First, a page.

Jerry Marcus, leading cartoonist, actor


Jerry Marcus, a cartoonist whose work has appeared in almost every major magazine and in more than 200 newspapers worldwide, died Friday, July 22, 2005, in Waterbury Hospital after a long illness. He was 81 years old.

Since 1947, Mr. Marcus’s gag cartoons have appeared in every major magazine, from The New Yorker to the Paris Match, and for many years, he was ranked among the top 10 in his field in the country.

While most successful cartoonists stick to either magazine gags or newspaper strips, Mr. Marcus was successful at both. His King Features daily and Sunday strip, Trudy, appeared in hundreds of newspapers since it began in 1963, and focused on the life of a suburban homemaker Ń modeled, he said, a bit after his strong-willed mother who, as a young widow, had to raise four children in a cold-water flat in New York City.

Mr. Marcus was born in June 27, 1924 in Brooklyn, the son of Clara and Julius Marcus, immigrants from Austria-Hungary. His father died when he was three, and his mother depended on welfare to help support her and children.

Mr. Marcus would recall how one welfare department caseworker would periodically burst into their room without knocking, and walk around looking for any signs that the welfare money had been spent on luxuries. One time, he said, the caseworker opened the icebox door, and found a half pint of ice cream that his mother had bought to celebrate one of the children’s birthdays. The woman scolded her for squandering taxpayer money on luxuries.

As a young boy, he knew he wanted to be a cartoonist. When he was still in P.S. 165, a Brooklyn grammar school, he sold his first cartoon for the $2.50 to the School Bank News, a paper published by a local bank for distribution to school children.

When World War II broke out, he tried to join the Navy, but lacked the weight. Instead, he served in the Merchant Marine aboard aviation fuel tankers in the North Atlantic until he had built up enough weight to be accepted by the Navy. After a stint with the Seabees in the Philippines, he was discharged in 1946.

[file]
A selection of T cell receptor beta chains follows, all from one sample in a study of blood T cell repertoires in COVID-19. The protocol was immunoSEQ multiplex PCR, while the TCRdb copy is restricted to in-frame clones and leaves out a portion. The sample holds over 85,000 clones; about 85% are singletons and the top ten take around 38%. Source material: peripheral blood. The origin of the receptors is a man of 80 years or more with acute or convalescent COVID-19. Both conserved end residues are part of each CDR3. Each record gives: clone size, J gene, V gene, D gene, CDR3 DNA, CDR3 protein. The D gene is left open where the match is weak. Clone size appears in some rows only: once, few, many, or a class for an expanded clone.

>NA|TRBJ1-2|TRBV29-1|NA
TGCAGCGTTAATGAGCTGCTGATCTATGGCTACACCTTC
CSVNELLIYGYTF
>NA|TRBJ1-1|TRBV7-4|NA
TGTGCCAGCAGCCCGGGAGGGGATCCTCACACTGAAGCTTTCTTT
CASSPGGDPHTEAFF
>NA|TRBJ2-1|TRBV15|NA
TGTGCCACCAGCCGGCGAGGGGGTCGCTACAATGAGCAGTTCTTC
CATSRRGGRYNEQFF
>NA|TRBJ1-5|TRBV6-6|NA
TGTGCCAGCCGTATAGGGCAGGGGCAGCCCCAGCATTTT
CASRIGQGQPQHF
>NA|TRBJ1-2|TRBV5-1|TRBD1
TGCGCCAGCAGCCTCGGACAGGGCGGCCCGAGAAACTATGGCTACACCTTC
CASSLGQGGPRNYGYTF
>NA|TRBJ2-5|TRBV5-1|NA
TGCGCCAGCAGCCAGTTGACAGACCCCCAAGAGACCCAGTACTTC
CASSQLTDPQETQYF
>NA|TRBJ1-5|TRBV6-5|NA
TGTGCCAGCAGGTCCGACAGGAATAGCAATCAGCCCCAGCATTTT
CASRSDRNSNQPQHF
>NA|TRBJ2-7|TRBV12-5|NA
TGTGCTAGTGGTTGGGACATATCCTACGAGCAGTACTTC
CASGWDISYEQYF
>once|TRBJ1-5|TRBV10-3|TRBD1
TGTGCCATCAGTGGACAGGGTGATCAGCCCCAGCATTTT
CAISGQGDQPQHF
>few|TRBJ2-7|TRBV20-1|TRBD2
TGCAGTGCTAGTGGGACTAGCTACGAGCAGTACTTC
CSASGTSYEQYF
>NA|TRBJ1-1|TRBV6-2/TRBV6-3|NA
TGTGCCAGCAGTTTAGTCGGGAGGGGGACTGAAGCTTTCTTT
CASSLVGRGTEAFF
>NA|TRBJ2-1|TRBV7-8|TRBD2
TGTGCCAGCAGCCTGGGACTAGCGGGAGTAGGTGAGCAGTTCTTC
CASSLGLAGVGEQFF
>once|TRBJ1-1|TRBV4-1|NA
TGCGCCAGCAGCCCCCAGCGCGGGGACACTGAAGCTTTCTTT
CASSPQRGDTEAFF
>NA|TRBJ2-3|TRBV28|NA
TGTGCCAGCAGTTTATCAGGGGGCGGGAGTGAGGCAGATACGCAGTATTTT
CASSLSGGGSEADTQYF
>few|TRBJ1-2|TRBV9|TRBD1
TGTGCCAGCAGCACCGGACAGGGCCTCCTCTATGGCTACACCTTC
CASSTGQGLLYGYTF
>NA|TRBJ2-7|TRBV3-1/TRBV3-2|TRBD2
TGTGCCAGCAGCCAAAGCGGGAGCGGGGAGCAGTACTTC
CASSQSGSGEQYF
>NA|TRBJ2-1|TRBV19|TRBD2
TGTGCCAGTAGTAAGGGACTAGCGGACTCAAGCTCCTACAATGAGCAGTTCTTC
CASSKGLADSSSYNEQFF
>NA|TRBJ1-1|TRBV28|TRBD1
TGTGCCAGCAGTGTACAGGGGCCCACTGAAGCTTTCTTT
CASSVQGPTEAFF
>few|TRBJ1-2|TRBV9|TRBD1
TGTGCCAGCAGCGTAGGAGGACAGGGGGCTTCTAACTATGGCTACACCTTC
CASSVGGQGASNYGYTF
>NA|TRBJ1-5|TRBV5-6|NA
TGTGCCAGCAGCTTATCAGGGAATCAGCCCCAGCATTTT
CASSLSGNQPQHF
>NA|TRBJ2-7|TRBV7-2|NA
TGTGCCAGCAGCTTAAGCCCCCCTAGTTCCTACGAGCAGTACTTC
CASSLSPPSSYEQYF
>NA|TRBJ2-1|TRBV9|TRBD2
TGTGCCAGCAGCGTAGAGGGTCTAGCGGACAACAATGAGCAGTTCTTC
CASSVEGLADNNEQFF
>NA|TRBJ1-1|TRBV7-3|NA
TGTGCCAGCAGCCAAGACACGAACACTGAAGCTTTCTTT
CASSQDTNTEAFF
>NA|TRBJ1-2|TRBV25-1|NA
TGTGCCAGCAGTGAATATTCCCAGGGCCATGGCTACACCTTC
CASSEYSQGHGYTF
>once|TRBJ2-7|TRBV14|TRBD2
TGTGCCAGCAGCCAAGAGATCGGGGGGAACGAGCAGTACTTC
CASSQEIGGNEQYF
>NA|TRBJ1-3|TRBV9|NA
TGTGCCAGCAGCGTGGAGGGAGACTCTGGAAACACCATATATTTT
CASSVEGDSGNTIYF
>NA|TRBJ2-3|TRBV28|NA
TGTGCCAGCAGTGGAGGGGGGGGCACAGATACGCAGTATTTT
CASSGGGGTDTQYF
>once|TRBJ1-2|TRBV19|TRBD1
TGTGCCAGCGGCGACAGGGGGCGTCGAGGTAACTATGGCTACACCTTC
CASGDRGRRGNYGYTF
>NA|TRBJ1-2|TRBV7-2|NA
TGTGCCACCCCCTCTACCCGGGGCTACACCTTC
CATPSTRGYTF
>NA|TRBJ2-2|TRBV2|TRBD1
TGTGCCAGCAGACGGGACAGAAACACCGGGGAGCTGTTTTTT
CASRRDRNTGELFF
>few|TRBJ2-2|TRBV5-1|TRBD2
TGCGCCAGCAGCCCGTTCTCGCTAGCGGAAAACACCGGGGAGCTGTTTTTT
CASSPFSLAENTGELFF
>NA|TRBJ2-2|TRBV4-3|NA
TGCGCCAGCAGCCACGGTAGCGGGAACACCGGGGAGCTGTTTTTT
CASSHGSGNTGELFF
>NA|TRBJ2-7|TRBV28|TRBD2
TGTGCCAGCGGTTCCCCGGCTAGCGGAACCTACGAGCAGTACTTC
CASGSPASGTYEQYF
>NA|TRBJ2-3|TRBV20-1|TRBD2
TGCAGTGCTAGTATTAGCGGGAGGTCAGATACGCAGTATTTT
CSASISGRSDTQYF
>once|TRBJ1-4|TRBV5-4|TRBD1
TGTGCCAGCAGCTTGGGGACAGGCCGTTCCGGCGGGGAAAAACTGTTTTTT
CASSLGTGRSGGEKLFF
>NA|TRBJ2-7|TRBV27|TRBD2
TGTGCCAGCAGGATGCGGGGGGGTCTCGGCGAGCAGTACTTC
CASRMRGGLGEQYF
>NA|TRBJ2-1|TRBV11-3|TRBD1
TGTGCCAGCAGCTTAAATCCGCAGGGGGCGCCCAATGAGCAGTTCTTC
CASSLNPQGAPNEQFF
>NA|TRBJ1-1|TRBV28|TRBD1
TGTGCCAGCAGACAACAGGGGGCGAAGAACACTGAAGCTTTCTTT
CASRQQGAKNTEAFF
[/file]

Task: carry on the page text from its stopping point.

After the war, he studied at the Cartoonists and Illustrators School in New York City. Almost immediately after his graduation, his cartoons began appearing in national magazines, including The New Yorker, Look, Saturday Evening Post, McCall’s, and Ladies’ Home Journal.

Mr. Marcus’s cartoons and comic strips have had a worldwide audience, and two have hung in the White House. In 1960, after Gary Powers’ U-2 spy plane flight was shot down over Russia, Premier Nikita Khrushchev cancelled a summit meeting. Soon after, President Dwight D. Eisenhower made a speech in Portugal that began, “Have any of you seen that recent cartoon that said: ‘The next speaker needs all the introduction he can get?’”

That cartoon by Mr. Marcus later hung in the White House. The second to be displayed there appeared in Saturday Evening Post, just after John-John Kennedy was born. It showed two guards outside an otherwise darkened White House, with a single brightly lit window. “It’s probably the 2 o’clock feeding,” one guard says.

Bernard Baruch was so tickled by one of his panels featuring a little boy sitting on Santa Claus’ lap that he asked for and received the original. The cartoon’s caption said, “I’ll tell you want I want... I want to go to the bathroom.”

His daughter, Jeremia Buechelmaier of Brookfield, fondly recalled another panel. “He did a cartoon about Regis and Kathie Lee Gifford. They showed and read it live on the air and then my father was invited to meet Regis and Kathie Lee in New York, which he did and he took me.”